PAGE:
The white days refer to the 13th, 14th, and 15th of the lunar calendar, so it may not be the same days each month of the solar Gregorian calendar. The days are named as such due to the moon being full and the light it reflects is at maximum. It’s not necessary to fast all three days.

5. Day of Ashura - 10th of Muharram

The 10th of Muharram, the first month of the Islamic calendar, commemorates the day Allah saved Prophet Musa, peace be upon him, and his followers pharaoh’s army. There’s no day better to fast in after Ramadan than Ashura.

Ibn Abbas was asked about observing of fast on the day of Ashura, whereupon he said: “I do not know Allah’s Messenger, peace be upon him, singling out any day’s fast and considering it more excellent than another, except this day (the day of Ashura) and this month, meaning the month of Ramadan” [Muslim].

6. Arafah - 9th of Dhul-Hijjah

For those not performing Hajj, fasting the first nine days of Dhul-Hijjah (the 10th being Eid Al-Adha) is recommended. In particular, the Day of Arafah, being the 9th of Dhul-Hijjah, is highly recommended.

Abu Qatadah reported: The Messenger of Allah, peace be upon him, was asked about the observance of fasting on the day of Arafah. He said, “It is an expiation for the sins of the preceding year and the current year” [Muslim].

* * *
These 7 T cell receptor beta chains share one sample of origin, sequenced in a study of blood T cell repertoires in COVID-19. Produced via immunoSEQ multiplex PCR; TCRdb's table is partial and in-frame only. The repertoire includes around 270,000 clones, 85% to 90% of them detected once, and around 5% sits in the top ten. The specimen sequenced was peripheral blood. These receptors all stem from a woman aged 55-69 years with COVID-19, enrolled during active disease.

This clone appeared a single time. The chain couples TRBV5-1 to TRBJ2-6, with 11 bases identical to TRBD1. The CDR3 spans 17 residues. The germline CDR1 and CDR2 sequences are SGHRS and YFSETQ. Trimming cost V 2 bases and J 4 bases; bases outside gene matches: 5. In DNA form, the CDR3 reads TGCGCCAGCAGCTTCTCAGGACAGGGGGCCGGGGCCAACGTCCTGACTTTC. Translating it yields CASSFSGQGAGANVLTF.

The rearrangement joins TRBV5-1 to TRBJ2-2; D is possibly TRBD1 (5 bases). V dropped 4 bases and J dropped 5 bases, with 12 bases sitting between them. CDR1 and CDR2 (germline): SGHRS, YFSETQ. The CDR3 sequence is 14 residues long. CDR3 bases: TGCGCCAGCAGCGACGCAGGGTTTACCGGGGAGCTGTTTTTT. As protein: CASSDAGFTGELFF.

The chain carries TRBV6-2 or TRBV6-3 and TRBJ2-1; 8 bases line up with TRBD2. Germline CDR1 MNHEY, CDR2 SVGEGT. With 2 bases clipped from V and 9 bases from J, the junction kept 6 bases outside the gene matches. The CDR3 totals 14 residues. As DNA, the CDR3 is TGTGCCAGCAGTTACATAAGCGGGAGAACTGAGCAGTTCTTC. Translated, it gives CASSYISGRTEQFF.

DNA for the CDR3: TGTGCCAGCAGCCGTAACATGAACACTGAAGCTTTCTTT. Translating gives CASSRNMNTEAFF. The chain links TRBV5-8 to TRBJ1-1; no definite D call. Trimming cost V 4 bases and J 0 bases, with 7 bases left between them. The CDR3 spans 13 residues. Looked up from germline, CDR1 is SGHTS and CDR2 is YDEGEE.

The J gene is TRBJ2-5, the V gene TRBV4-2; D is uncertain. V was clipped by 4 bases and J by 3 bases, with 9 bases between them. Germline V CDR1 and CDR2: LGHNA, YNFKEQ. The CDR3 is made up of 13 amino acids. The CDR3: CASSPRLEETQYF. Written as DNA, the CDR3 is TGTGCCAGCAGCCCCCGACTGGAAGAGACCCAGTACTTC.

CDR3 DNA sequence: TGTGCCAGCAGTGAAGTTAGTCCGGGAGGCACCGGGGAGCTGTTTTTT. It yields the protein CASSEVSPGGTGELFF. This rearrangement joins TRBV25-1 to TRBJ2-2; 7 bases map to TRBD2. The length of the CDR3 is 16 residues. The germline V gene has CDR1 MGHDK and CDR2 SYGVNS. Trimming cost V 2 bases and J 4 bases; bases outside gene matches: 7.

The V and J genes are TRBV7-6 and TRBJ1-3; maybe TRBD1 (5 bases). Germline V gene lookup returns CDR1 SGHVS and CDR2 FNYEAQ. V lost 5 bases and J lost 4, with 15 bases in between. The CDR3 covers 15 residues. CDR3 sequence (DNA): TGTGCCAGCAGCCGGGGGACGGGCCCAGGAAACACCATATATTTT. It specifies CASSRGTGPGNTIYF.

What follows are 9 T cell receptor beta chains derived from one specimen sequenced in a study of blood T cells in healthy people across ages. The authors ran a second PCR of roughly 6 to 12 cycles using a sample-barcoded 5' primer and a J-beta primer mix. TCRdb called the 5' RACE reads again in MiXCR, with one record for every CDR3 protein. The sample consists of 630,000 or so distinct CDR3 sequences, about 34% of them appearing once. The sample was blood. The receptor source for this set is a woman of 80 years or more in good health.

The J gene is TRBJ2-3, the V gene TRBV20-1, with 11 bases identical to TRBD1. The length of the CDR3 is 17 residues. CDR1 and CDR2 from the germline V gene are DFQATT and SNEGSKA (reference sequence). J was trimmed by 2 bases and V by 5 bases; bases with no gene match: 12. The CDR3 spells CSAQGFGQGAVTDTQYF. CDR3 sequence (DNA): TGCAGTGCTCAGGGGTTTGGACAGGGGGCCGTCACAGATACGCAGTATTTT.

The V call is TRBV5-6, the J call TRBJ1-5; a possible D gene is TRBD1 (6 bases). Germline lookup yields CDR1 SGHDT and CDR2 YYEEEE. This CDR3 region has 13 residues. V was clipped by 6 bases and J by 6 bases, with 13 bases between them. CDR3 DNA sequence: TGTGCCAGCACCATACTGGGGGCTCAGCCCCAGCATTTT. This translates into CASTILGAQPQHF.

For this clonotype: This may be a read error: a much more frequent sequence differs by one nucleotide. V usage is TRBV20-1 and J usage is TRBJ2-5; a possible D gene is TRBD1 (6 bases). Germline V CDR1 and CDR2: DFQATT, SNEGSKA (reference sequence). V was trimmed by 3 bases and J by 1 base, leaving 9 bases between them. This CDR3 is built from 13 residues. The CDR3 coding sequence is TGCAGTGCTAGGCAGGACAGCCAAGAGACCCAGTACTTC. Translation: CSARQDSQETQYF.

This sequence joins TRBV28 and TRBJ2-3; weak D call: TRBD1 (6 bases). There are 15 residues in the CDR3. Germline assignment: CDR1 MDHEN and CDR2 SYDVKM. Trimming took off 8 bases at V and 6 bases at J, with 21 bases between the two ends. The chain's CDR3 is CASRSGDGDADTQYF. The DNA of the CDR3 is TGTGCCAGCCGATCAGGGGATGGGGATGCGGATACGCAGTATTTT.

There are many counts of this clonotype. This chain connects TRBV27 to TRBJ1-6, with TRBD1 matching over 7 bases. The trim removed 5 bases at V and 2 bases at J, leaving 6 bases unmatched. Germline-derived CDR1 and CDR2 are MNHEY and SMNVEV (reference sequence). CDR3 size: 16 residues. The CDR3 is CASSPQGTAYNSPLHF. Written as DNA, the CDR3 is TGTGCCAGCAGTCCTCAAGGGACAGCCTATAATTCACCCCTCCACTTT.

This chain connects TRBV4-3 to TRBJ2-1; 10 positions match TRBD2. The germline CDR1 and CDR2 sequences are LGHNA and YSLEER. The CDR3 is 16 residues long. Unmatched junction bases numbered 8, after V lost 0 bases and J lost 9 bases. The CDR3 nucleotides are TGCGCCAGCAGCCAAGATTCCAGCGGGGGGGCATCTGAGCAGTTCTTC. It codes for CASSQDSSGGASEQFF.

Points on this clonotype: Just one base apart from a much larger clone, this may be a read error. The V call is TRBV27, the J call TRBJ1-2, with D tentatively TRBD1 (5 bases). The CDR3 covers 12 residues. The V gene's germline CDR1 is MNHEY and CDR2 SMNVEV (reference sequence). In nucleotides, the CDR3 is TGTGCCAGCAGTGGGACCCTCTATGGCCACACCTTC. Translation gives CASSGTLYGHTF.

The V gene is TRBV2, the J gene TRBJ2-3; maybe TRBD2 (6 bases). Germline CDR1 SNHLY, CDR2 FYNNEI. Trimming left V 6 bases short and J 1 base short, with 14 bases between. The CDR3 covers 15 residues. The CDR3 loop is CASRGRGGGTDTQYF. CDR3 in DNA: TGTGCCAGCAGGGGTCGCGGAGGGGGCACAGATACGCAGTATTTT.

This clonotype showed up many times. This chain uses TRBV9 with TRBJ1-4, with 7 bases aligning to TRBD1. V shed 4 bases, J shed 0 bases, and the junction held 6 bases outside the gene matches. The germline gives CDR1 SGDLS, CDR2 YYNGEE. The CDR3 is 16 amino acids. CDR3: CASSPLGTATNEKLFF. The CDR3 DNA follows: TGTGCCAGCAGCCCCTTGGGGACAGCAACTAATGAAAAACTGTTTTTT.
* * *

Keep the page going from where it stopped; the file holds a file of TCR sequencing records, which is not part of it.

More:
7. Shaban

The month of Shaban precedes the month of Ramadan, and is an ample opportunity to prepare for Ramadan, both spiritually and physically.

It was narrated that Aishah reported that the Prophet liked the month of Shaban more than any other month as far as supplementary fasting is concerned [Bukkhari].

Other Health Benefits of Intermittent Fasting

In addition to the findings of Dr. Yoshinori Ohsumi, other research studies [4] have found that intermittent fasting can deliver numerous health benefits, including:

1. Decreased diabetes risk
2. Decreased cardiovascular risk
3. Improved longevity
4. Protection against cancer
5. Reduced risk of neurological concerns
6. Decreased inflammation
7. Balanced lipid levels
8. Reduced blood pressure
9. Reduced oxidative stress
10. Balanced weight


1- Press Release of The Nobel Prize in Physiology or Medicine 2016

2- www.ncbi.nlm.nih.gov/pmc/articles/PMC2424221/

3- www.ncbi.nlm.nih.gov/pmc/articles/PMC4755412/

4- www.ncbi.nlm.nih.gov/pmc/articles/PMC4257368/